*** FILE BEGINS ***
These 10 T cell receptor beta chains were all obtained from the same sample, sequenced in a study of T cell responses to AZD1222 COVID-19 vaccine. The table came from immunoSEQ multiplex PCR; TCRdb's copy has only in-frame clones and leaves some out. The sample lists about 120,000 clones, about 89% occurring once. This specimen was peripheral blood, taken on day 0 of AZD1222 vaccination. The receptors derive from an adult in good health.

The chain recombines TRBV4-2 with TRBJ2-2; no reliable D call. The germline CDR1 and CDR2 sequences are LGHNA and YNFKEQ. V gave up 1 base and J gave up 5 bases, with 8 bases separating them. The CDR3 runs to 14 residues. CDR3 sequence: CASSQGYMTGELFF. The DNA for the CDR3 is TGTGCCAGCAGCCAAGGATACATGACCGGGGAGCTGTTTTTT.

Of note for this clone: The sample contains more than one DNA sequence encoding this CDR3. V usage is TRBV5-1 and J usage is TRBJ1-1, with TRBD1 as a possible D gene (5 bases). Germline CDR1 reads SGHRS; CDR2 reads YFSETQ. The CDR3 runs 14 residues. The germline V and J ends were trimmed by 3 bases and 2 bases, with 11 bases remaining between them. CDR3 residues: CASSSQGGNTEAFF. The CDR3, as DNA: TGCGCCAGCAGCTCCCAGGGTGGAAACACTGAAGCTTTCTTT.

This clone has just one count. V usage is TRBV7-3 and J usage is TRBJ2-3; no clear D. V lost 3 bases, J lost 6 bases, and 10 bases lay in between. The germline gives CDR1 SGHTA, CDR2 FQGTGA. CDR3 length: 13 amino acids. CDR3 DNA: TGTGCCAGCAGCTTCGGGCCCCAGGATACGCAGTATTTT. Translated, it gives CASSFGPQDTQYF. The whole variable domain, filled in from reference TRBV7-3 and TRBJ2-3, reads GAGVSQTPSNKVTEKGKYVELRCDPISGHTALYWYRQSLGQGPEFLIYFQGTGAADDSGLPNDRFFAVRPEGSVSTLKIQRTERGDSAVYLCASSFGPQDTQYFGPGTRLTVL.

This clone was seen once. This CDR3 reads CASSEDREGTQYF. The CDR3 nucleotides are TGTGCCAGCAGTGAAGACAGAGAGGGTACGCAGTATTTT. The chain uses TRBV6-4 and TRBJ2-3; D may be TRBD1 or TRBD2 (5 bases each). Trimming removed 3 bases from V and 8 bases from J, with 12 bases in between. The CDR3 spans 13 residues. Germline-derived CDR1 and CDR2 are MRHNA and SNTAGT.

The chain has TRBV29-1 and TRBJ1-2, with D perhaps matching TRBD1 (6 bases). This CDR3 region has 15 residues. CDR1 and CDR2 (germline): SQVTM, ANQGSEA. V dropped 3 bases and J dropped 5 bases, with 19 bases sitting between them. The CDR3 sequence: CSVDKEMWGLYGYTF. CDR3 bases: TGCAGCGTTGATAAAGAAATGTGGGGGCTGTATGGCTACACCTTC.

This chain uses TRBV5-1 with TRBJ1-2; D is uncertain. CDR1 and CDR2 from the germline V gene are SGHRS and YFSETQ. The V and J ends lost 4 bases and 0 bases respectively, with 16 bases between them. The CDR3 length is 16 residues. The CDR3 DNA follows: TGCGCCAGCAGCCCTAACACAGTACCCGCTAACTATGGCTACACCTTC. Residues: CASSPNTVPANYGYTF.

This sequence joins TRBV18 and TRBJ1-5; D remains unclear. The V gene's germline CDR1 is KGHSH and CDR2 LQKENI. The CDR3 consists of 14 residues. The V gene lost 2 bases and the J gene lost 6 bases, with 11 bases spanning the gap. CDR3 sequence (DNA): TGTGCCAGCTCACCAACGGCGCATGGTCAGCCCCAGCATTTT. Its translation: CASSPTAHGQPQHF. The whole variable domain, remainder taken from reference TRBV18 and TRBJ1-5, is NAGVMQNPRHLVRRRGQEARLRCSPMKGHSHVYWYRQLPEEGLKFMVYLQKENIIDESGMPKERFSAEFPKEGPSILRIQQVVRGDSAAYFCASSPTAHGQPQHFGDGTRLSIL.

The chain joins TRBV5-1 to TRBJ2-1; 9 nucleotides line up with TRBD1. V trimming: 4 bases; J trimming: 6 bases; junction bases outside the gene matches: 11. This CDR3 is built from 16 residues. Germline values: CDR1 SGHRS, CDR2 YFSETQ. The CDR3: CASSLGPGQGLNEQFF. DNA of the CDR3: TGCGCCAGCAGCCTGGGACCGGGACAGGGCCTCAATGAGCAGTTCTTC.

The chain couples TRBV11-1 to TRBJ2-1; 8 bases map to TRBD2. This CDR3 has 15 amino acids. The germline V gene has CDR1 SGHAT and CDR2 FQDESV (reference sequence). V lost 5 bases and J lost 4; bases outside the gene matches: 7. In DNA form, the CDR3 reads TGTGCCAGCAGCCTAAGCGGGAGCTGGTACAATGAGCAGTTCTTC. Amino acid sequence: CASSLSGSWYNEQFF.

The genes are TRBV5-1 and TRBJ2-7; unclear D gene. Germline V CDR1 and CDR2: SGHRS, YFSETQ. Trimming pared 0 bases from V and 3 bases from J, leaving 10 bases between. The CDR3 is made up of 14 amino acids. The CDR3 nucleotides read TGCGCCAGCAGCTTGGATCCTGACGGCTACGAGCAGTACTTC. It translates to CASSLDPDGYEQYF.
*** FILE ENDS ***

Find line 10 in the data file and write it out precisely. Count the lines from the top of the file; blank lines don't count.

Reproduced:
The chain couples TRBV11-1 to TRBJ2-1; 8 bases map to TRBD2. This CDR3 has 15 amino acids. The germline V gene has CDR1 SGHAT and CDR2 FQDESV (reference sequence). V lost 5 bases and J lost 4; bases outside the gene matches: 7. In DNA form, the CDR3 reads TGTGCCAGCAGCCTAAGCGGGAGCTGGTACAATGAGCAGTTCTTC. Amino acid sequence: CASSLSGSWYNEQFF.